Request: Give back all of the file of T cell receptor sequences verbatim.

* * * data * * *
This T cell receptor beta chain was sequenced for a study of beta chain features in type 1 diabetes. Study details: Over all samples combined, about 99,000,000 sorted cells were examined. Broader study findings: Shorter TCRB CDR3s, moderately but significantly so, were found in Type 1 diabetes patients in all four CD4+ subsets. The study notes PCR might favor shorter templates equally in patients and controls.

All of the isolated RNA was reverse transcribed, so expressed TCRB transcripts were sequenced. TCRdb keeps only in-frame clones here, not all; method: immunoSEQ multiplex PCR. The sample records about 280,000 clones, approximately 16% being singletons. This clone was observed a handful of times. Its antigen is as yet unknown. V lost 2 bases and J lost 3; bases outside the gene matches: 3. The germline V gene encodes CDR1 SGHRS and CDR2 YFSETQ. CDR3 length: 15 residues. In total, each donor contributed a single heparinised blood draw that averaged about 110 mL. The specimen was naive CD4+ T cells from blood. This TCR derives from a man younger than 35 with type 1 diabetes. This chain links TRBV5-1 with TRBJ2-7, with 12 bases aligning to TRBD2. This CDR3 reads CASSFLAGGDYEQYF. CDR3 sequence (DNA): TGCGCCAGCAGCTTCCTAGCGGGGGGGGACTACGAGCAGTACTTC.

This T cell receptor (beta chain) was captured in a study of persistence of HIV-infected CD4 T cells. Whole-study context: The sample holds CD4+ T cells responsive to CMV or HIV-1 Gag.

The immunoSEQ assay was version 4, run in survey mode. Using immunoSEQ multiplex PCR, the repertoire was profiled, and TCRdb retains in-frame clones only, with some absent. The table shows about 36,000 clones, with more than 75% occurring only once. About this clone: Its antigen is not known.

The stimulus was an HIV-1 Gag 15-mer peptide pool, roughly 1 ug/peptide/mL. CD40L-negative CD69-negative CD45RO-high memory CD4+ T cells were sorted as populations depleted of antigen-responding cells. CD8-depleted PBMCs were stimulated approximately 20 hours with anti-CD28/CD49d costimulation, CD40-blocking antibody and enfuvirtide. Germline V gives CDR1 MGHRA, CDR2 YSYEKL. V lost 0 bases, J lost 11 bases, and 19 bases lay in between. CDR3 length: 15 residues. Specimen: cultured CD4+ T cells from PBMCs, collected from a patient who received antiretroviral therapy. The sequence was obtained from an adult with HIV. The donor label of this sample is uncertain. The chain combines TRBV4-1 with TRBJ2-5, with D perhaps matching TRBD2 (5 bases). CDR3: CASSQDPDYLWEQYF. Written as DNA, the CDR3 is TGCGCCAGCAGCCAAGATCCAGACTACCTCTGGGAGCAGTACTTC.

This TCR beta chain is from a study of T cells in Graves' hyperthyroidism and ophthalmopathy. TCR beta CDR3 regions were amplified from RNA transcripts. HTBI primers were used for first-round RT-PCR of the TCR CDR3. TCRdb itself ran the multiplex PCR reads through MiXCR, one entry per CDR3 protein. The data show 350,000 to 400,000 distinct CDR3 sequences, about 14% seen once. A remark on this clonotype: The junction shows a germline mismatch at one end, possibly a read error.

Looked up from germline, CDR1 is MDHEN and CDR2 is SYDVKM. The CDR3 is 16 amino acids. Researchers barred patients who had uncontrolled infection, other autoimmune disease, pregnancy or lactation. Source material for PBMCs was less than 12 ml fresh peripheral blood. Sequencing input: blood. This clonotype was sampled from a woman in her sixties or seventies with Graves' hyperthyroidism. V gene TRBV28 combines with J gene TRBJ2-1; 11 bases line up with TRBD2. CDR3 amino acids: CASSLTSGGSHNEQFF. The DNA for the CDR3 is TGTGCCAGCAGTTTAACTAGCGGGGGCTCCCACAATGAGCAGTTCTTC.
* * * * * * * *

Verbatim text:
This T cell receptor beta chain was sequenced for a study of beta chain features in type 1 diabetes. Study details: Over all samples combined, about 99,000,000 sorted cells were examined. Broader study findings: Shorter TCRB CDR3s, moderately but significantly so, were found in Type 1 diabetes patients in all four CD4+ subsets. The study notes PCR might favor shorter templates equally in patients and controls.

All of the isolated RNA was reverse transcribed, so expressed TCRB transcripts were sequenced. TCRdb keeps only in-frame clones here, not all; method: immunoSEQ multiplex PCR. The sample records about 280,000 clones, approximately 16% being singletons. This clone was observed a handful of times. Its antigen is as yet unknown. V lost 2 bases and J lost 3; bases outside the gene matches: 3. The germline V gene encodes CDR1 SGHRS and CDR2 YFSETQ. CDR3 length: 15 residues. In total, each donor contributed a single heparinised blood draw that averaged about 110 mL. The specimen was naive CD4+ T cells from blood. This TCR derives from a man younger than 35 with type 1 diabetes. This chain links TRBV5-1 with TRBJ2-7, with 12 bases aligning to TRBD2. This CDR3 reads CASSFLAGGDYEQYF. CDR3 sequence (DNA): TGCGCCAGCAGCTTCCTAGCGGGGGGGGACTACGAGCAGTACTTC.

This T cell receptor (beta chain) was captured in a study of persistence of HIV-infected CD4 T cells. Whole-study context: The sample holds CD4+ T cells responsive to CMV or HIV-1 Gag.

The immunoSEQ assay was version 4, run in survey mode. Using immunoSEQ multiplex PCR, the repertoire was profiled, and TCRdb retains in-frame clones only, with some absent. The table shows about 36,000 clones, with more than 75% occurring only once. About this clone: Its antigen is not known.

The stimulus was an HIV-1 Gag 15-mer peptide pool, roughly 1 ug/peptide/mL. CD40L-negative CD69-negative CD45RO-high memory CD4+ T cells were sorted as populations depleted of antigen-responding cells. CD8-depleted PBMCs were stimulated approximately 20 hours with anti-CD28/CD49d costimulation, CD40-blocking antibody and enfuvirtide. Germline V gives CDR1 MGHRA, CDR2 YSYEKL. V lost 0 bases, J lost 11 bases, and 19 bases lay in between. CDR3 length: 15 residues. Specimen: cultured CD4+ T cells from PBMCs, collected from a patient who received antiretroviral therapy. The sequence was obtained from an adult with HIV. The donor label of this sample is uncertain. The chain combines TRBV4-1 with TRBJ2-5, with D perhaps matching TRBD2 (5 bases). CDR3: CASSQDPDYLWEQYF. Written as DNA, the CDR3 is TGCGCCAGCAGCCAAGATCCAGACTACCTCTGGGAGCAGTACTTC.

This TCR beta chain is from a study of T cells in Graves' hyperthyroidism and ophthalmopathy. TCR beta CDR3 regions were amplified from RNA transcripts. HTBI primers were used for first-round RT-PCR of the TCR CDR3. TCRdb itself ran the multiplex PCR reads through MiXCR, one entry per CDR3 protein. The data show 350,000 to 400,000 distinct CDR3 sequences, about 14% seen once. A remark on this clonotype: The junction shows a germline mismatch at one end, possibly a read error.

Looked up from germline, CDR1 is MDHEN and CDR2 is SYDVKM. The CDR3 is 16 amino acids. Researchers barred patients who had uncontrolled infection, other autoimmune disease, pregnancy or lactation. Source material for PBMCs was less than 12 ml fresh peripheral blood. Sequencing input: blood. This clonotype was sampled from a woman in her sixties or seventies with Graves' hyperthyroidism. V gene TRBV28 combines with J gene TRBJ2-1; 11 bases line up with TRBD2. CDR3 amino acids: CASSLTSGGSHNEQFF. The DNA for the CDR3 is TGTGCCAGCAGTTTAACTAGCGGGGGCTCCCACAATGAGCAGTTCTTC.